The trial judge appears to have been swayed considerably in her analysis by the physical condition of the ladder after the accident. We have examined the photographs of the ladder, which were supplied to us by counsel at our request after this appeal was briefed, and concur in the trial judge's observation that one of the ladder's two locking mechanisms is clearly absent. We also agree that if that locking mechanism was, in fact, missing before plaintiff ascended the ladder, its absence should have been visibly obvious to him. However, the record is inconclusive as to whether the locking mechanism was or was not missing before plaintiff's fall.
Kathleen Agnelli could not recall specifically if the locking mechanism was missing when she attempted to climb the ladder before the date of her uncle's accident. In fact, when shown the ladder in the courtroom, Kathleen indicated that she did not believe it looked the way it did when she last had seen it, stating that the trial exhibit looked "slightly different" and that she did not recall "that piece of metal hanging that's bent like that." We also suspect, without deciding the factual issue here, that the ladder's locking mechanism and the "A"-shaped bar connecting its two sides were altered when the ladder was twisted and collapsed in the process of plaintiff's fall. Indeed, if the mechanism were completely unattached it is doubtful that both Kathleen and plaintiff would have each succeeded in climbing up two or three steps on it on two separate occasions.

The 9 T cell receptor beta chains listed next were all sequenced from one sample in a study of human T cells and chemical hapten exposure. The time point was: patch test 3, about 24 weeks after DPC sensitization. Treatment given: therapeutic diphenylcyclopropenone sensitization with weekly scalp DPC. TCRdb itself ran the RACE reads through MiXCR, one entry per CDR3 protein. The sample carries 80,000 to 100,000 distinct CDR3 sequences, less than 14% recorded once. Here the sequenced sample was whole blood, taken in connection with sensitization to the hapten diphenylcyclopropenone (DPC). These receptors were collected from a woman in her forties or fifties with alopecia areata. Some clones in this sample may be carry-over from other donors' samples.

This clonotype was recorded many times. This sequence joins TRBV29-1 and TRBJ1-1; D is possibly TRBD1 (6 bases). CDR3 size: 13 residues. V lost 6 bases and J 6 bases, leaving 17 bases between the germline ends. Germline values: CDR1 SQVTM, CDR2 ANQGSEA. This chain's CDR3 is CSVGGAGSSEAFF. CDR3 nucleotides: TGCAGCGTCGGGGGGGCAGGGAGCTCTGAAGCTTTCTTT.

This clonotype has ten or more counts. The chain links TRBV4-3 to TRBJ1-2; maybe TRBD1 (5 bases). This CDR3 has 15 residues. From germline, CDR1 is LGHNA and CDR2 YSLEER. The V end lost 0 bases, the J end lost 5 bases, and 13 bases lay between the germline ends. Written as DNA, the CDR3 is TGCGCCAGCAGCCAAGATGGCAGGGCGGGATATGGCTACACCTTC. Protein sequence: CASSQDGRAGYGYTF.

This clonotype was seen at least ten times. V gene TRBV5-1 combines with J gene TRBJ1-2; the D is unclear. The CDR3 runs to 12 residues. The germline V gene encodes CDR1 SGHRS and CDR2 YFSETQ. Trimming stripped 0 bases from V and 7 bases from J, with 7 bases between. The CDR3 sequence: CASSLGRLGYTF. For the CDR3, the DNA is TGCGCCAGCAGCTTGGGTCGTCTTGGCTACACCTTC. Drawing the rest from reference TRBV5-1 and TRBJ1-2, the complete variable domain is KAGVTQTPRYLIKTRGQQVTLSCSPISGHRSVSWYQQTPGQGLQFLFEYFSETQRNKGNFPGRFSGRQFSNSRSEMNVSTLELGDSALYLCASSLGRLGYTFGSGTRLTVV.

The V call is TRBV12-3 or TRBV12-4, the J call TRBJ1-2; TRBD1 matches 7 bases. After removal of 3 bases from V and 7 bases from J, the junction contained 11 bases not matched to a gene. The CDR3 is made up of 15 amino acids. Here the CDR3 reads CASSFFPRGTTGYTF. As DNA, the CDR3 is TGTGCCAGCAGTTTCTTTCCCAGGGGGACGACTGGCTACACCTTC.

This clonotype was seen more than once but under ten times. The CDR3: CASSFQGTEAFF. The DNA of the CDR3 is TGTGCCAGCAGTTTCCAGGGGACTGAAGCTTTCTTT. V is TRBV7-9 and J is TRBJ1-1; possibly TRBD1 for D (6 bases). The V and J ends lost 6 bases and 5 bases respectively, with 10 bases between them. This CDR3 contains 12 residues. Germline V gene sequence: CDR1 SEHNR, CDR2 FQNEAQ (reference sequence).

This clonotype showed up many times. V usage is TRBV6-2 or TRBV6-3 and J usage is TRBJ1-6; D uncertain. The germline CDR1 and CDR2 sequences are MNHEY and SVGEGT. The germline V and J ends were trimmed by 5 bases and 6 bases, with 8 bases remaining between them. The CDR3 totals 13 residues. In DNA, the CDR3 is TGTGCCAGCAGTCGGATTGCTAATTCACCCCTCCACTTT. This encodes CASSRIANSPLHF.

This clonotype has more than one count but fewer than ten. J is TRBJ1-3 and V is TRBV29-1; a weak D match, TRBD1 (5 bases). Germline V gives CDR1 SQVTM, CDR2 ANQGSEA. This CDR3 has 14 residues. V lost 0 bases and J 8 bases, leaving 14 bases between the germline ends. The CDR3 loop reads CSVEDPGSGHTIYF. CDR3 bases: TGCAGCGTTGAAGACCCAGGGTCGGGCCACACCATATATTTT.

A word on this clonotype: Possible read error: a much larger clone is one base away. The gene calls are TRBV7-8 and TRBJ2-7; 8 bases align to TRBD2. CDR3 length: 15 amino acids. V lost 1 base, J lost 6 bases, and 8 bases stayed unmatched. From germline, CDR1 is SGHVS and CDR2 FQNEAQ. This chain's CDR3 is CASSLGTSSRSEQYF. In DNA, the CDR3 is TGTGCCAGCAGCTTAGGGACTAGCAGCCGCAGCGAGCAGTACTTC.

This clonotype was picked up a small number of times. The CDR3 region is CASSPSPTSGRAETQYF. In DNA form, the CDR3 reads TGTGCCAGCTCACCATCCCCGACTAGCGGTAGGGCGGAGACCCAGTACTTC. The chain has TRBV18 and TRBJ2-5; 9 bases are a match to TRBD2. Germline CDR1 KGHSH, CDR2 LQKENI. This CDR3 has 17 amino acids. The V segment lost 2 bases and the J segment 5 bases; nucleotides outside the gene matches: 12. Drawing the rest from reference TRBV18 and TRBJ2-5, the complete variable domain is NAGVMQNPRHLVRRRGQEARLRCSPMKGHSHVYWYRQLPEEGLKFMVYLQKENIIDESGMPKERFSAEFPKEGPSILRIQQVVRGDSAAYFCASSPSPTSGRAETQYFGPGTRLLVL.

At a minimum, we conclude that there is a reasonable prospect that when plaintiff alighted the ladder, its locking mechanism was not in the unattached condition depicted in the post-accident photographs. That being the case, we do not share the trial judge's conclusion that plaintiff, as an experienced handyman, must have had reason to know of a problem with the ladder before he attempted to use it, since his less-than-handy relatives*fn1 both had sensed "something wrong" or "something loose" with the ladder themselves. To be sure, there are considerable indicia in the record of comparative fault by plaintiff, including his admitted failure to push down and secure both locks by hand, but that assessment is best reserved for the jury.
In sum, the corroborated proof that defendant Margaret Agnelli had recognized a problem with the ladder, albeit a non-specific one, before she allowed plaintiff to use it warrants a remand of this case. We thus order a new trial at which the jury should be afforded the chance to evaluate the strength and credibility of these proofs, and to decide whether it is persuaded that defendant unreasonably failed to apprise her brother-in-law of a known latent danger that he reasonably could not have perceived on his own.
In reaching our conclusion, we distinguish the facts from those in Longo v. Aprile, supra. In Longo, there was nothing hidden or defective about the open drip ledge on which the plaintiff tripped, nor was there any proof that the defendant homeowner had observed "something wrong" about his roof before his neighbor climbed upon it. Although the homeowners' legal duties in both cases are synonymous, we regard the facts here as warranting a jury's assessment of a potential breach that was not necessary in Longo.
Affirmed in part, reversed in part, and remanded for a new trial.